Investigators with FDA's Office of Regulatory Affairs (ORA) inspect FDA-regulated facilities. Alternatively, FDA may arrange for state regulatory officials to conduct inspections on behalf of the agency. ORA offices are located throughout the country. A list of local ORA offices provides a point of contact for manufacturers and distributors located within each jurisdiction. State regulatory agencies can provide information about their state and local agencies' contacts, requirements, and inspections.
FDA inspects food facilities on a varying schedule based upon the risk level of the product, time elapsed since previous inspection, and compliance history, as well as other factors. For instance, infant formula facilities are inspected annually.
FDA regulates both finished dietary supplement products and dietary supplement ingredients. Dietary supplements are regulated under a different set of regulations than those covering 'conventional' foods and drug products.
Dietary supplements are regulated under the Dietary Supplement Health and Education Act of 1994 (DSHEA). However, dietary supplement manufacturers and distributors are not required to obtain approval from FDA before marketing dietary supplements. Before a firm markets a dietary supplement, the firm is responsible for ensuring that the products it manufactures or distributes are safe; any claims made about the products are not false or misleading; and that the products comply with the Federal Food, Drug, and Cosmetic Act and FDA regulations in all other respects.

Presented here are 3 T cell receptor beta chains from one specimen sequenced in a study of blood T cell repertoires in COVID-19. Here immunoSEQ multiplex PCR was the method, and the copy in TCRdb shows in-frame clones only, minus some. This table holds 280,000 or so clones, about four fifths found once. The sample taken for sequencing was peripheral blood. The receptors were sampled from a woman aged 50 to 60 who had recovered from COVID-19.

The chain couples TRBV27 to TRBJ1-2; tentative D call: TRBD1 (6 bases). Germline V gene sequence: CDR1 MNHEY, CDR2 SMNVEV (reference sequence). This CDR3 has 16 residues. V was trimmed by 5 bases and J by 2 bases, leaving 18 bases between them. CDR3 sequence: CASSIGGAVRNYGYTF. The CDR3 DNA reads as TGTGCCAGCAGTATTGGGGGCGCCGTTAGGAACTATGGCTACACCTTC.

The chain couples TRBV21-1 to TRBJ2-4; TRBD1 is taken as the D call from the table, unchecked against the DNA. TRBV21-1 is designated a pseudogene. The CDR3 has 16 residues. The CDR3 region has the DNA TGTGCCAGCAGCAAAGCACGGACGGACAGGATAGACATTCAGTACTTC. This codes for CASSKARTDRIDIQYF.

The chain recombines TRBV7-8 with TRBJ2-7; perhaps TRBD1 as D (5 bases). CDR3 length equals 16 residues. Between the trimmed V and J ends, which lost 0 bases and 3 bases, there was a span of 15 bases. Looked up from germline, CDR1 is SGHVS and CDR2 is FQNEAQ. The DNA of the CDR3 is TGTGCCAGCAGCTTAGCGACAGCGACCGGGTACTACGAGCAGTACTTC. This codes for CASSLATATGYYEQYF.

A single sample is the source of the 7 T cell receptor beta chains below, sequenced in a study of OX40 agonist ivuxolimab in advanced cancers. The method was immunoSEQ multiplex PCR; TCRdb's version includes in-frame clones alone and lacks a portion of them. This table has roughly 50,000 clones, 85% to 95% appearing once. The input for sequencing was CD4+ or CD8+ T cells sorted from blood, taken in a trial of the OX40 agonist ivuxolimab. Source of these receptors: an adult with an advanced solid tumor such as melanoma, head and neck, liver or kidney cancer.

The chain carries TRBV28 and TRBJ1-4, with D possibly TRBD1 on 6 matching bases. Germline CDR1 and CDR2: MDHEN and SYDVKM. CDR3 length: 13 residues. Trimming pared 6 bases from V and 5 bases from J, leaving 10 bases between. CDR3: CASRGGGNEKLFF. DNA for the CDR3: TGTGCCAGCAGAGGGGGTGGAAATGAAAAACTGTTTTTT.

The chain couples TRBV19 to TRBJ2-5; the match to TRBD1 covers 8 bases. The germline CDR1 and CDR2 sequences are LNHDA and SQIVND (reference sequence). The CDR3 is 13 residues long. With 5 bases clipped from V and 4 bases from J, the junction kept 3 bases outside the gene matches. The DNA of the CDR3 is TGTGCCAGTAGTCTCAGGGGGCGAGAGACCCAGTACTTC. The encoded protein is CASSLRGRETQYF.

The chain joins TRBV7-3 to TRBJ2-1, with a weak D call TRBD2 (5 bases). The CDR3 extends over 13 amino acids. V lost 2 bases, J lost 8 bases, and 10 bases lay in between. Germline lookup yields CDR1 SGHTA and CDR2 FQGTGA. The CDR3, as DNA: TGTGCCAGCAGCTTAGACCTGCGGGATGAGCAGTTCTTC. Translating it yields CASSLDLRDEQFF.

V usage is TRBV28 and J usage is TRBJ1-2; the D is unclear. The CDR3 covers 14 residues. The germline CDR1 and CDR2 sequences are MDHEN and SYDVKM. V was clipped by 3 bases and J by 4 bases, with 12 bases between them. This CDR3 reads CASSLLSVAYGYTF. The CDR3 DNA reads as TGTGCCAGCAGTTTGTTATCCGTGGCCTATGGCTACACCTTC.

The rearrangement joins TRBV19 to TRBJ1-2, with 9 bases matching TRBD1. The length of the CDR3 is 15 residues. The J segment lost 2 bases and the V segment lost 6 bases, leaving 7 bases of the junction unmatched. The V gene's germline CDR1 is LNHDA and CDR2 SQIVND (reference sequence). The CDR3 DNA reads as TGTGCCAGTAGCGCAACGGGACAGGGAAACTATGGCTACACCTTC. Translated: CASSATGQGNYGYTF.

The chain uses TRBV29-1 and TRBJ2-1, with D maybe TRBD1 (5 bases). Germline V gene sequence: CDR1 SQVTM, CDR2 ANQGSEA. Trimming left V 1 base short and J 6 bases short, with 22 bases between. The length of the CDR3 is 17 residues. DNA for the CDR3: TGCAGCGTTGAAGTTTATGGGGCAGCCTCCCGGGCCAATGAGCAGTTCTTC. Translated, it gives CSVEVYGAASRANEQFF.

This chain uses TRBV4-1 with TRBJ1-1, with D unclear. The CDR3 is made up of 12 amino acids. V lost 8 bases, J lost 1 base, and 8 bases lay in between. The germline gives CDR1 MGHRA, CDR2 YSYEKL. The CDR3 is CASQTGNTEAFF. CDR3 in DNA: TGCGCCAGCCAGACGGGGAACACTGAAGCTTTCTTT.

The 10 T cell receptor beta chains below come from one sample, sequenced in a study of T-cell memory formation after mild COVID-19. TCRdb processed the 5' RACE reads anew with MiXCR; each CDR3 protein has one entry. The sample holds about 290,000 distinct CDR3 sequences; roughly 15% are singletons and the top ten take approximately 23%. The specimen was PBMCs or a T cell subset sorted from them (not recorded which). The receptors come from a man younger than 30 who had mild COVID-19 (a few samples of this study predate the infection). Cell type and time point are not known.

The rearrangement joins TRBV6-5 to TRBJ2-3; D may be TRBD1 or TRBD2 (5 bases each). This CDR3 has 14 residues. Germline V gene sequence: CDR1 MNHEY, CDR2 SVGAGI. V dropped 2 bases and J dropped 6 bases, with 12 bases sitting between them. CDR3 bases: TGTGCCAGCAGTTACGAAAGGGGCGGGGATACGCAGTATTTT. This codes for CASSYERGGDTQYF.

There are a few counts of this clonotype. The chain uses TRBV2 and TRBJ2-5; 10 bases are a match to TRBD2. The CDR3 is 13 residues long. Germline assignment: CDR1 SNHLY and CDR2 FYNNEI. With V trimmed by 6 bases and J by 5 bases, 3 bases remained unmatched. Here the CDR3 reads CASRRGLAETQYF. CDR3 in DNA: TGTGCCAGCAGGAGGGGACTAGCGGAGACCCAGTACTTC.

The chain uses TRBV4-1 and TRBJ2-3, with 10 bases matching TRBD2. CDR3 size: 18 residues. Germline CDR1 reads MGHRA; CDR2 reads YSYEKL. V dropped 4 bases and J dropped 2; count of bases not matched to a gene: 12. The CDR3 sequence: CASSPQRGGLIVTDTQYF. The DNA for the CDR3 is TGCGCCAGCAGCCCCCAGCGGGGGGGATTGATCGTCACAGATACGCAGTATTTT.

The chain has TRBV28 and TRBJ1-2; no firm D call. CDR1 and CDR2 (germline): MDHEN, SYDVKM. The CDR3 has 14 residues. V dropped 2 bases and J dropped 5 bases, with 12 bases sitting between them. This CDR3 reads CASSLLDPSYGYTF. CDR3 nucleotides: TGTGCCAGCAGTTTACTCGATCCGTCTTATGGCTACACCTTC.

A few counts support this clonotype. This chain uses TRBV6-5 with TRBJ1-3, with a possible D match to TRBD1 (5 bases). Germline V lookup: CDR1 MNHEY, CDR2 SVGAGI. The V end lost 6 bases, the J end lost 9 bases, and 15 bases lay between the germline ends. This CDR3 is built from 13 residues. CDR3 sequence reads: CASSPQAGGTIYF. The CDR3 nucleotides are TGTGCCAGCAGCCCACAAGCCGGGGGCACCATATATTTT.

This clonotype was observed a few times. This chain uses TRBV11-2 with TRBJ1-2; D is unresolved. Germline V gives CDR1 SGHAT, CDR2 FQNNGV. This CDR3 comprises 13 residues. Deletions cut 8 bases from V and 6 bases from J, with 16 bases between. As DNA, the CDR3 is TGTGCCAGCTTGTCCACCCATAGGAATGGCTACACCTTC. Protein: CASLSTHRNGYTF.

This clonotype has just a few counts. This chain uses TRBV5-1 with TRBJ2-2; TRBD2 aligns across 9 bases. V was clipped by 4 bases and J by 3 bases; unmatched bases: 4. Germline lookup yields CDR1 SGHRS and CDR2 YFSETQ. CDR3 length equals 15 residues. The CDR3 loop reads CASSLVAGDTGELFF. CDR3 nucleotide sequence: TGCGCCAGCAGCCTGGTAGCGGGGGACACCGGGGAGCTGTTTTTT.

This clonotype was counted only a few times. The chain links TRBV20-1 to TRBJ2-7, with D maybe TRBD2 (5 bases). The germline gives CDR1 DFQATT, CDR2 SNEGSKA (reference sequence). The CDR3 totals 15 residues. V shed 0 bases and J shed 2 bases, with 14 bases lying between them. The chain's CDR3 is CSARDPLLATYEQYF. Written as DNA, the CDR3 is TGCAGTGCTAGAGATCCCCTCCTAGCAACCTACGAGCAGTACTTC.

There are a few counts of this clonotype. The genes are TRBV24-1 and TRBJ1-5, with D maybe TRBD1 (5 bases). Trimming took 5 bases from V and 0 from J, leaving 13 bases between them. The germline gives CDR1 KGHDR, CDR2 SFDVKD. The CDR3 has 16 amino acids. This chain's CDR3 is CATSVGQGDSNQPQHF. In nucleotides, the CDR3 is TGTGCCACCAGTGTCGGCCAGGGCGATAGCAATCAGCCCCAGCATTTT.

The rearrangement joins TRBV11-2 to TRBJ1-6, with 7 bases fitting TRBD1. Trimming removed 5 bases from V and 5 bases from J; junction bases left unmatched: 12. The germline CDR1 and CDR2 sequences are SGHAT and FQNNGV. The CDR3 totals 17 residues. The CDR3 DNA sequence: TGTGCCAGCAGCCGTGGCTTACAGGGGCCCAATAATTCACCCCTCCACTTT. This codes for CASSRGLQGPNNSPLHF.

Illinois Food License Requirements
Responsibility of a Food Facility
Under provisions of the Federal Food, Drug, and Cosmetic Act (FFD&C Act), and FDA's implementing regulations found in Title 21 of the Code of Federal Regulations, food manufacturers, processors, and distributors are responsible for ensuring that their products that are intended for distribution in U.S. interstate commerce are safe, sanitary, and labeled according to federal requirements.
Specific Food Product Requirements
Certain foods, such as low-acid canned foods, milk, eggs, juices, seafood, and infant formula, have additional product-specific regulatory requirements to ensure that they are healthful and free of contamination.
Illinois Food License Requirements
- Local Health Department: Please speak with your local health department to determine if you will be required to meet state and local laws.
- Advertising: The Federal Trade Commission (FTC) primarily regulates advertising. See Advertising FAQs: A Guide for Small Business for additional information on advertising regulations.
- Business Development: The U.S. Small Business Administration (SBA) can assist you with developing a business plan for your food or beverage company.
The information provided on this webpage is an informal communication that is not intended to be guidance. FDA's good guidance practices, its policies and procedures for developing, issuing, and using guidance documents, are set forth in 21 CFR 10.115.
Wisconsin Food License Requirements
CFSAN's intent in posting this information is to provide an overview of the subject matter, with links to more detailed information such as federal laws, regulations, guidance documents, and other federal agency websites. Additional information about state and local laws, regulations, requirements, and guidance may be available from state and local agencies and resources.
Food License Illinois Requirements